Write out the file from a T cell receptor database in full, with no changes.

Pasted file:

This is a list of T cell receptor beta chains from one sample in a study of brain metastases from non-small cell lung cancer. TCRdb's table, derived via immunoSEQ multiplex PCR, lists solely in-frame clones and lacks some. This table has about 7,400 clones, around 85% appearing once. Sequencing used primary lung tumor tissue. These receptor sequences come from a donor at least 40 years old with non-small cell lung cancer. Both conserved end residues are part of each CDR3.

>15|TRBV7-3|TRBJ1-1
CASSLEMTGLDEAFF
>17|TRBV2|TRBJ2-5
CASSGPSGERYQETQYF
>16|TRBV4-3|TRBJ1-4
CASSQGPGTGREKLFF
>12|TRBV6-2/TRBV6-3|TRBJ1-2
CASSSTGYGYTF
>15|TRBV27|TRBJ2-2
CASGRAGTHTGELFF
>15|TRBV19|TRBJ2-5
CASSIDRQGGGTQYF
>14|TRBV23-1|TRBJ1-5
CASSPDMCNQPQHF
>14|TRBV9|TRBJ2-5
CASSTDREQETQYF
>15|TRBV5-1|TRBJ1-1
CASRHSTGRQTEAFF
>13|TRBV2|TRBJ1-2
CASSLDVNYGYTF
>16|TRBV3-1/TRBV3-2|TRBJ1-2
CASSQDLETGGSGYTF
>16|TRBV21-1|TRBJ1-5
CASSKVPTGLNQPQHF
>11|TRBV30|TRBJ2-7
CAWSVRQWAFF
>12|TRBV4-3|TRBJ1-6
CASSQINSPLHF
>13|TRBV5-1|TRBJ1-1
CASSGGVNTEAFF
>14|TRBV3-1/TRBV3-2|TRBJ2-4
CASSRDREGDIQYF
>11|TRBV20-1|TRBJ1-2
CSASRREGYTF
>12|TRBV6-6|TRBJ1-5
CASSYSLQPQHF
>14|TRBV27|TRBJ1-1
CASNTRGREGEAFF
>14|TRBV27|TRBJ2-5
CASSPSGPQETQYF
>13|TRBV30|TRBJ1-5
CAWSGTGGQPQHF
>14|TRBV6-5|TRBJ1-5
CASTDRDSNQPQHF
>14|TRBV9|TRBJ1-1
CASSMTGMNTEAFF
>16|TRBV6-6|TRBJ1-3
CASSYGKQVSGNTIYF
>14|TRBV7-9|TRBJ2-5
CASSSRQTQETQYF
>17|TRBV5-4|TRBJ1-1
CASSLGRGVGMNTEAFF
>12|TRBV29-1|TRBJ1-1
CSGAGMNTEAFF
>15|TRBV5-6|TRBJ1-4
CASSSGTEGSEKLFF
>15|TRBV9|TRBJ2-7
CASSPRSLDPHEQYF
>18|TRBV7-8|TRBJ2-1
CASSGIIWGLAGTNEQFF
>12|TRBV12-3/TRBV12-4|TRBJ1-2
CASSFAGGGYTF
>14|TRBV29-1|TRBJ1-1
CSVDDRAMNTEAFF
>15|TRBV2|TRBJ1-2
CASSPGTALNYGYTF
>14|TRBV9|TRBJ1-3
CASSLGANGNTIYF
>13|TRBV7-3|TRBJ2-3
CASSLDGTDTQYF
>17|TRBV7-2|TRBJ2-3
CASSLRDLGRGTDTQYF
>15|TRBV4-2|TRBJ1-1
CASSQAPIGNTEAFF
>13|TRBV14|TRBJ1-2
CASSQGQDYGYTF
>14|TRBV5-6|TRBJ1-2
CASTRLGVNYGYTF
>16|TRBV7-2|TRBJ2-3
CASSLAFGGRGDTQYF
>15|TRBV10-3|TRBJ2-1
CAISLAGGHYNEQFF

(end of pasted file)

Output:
This is a list of T cell receptor beta chains from one sample in a study of brain metastases from non-small cell lung cancer. TCRdb's table, derived via immunoSEQ multiplex PCR, lists solely in-frame clones and lacks some. This table has about 7,400 clones, around 85% appearing once. Sequencing used primary lung tumor tissue. These receptor sequences come from a donor at least 40 years old with non-small cell lung cancer. Both conserved end residues are part of each CDR3.

>15|TRBV7-3|TRBJ1-1
CASSLEMTGLDEAFF
>17|TRBV2|TRBJ2-5
CASSGPSGERYQETQYF
>16|TRBV4-3|TRBJ1-4
CASSQGPGTGREKLFF
>12|TRBV6-2/TRBV6-3|TRBJ1-2
CASSSTGYGYTF
>15|TRBV27|TRBJ2-2
CASGRAGTHTGELFF
>15|TRBV19|TRBJ2-5
CASSIDRQGGGTQYF
>14|TRBV23-1|TRBJ1-5
CASSPDMCNQPQHF
>14|TRBV9|TRBJ2-5
CASSTDREQETQYF
>15|TRBV5-1|TRBJ1-1
CASRHSTGRQTEAFF
>13|TRBV2|TRBJ1-2
CASSLDVNYGYTF
>16|TRBV3-1/TRBV3-2|TRBJ1-2
CASSQDLETGGSGYTF
>16|TRBV21-1|TRBJ1-5
CASSKVPTGLNQPQHF
>11|TRBV30|TRBJ2-7
CAWSVRQWAFF
>12|TRBV4-3|TRBJ1-6
CASSQINSPLHF
>13|TRBV5-1|TRBJ1-1
CASSGGVNTEAFF
>14|TRBV3-1/TRBV3-2|TRBJ2-4
CASSRDREGDIQYF
>11|TRBV20-1|TRBJ1-2
CSASRREGYTF
>12|TRBV6-6|TRBJ1-5
CASSYSLQPQHF
>14|TRBV27|TRBJ1-1
CASNTRGREGEAFF
>14|TRBV27|TRBJ2-5
CASSPSGPQETQYF
>13|TRBV30|TRBJ1-5
CAWSGTGGQPQHF
>14|TRBV6-5|TRBJ1-5
CASTDRDSNQPQHF
>14|TRBV9|TRBJ1-1
CASSMTGMNTEAFF
>16|TRBV6-6|TRBJ1-3
CASSYGKQVSGNTIYF
>14|TRBV7-9|TRBJ2-5
CASSSRQTQETQYF
>17|TRBV5-4|TRBJ1-1
CASSLGRGVGMNTEAFF
>12|TRBV29-1|TRBJ1-1
CSGAGMNTEAFF
>15|TRBV5-6|TRBJ1-4
CASSSGTEGSEKLFF
>15|TRBV9|TRBJ2-7
CASSPRSLDPHEQYF
>18|TRBV7-8|TRBJ2-1
CASSGIIWGLAGTNEQFF
>12|TRBV12-3/TRBV12-4|TRBJ1-2
CASSFAGGGYTF
>14|TRBV29-1|TRBJ1-1
CSVDDRAMNTEAFF
>15|TRBV2|TRBJ1-2
CASSPGTALNYGYTF
>14|TRBV9|TRBJ1-3
CASSLGANGNTIYF
>13|TRBV7-3|TRBJ2-3
CASSLDGTDTQYF
>17|TRBV7-2|TRBJ2-3
CASSLRDLGRGTDTQYF
>15|TRBV4-2|TRBJ1-1
CASSQAPIGNTEAFF
>13|TRBV14|TRBJ1-2
CASSQGQDYGYTF
>14|TRBV5-6|TRBJ1-2
CASTRLGVNYGYTF
>16|TRBV7-2|TRBJ2-3
CASSLAFGGRGDTQYF
>15|TRBV10-3|TRBJ2-1
CAISLAGGHYNEQFF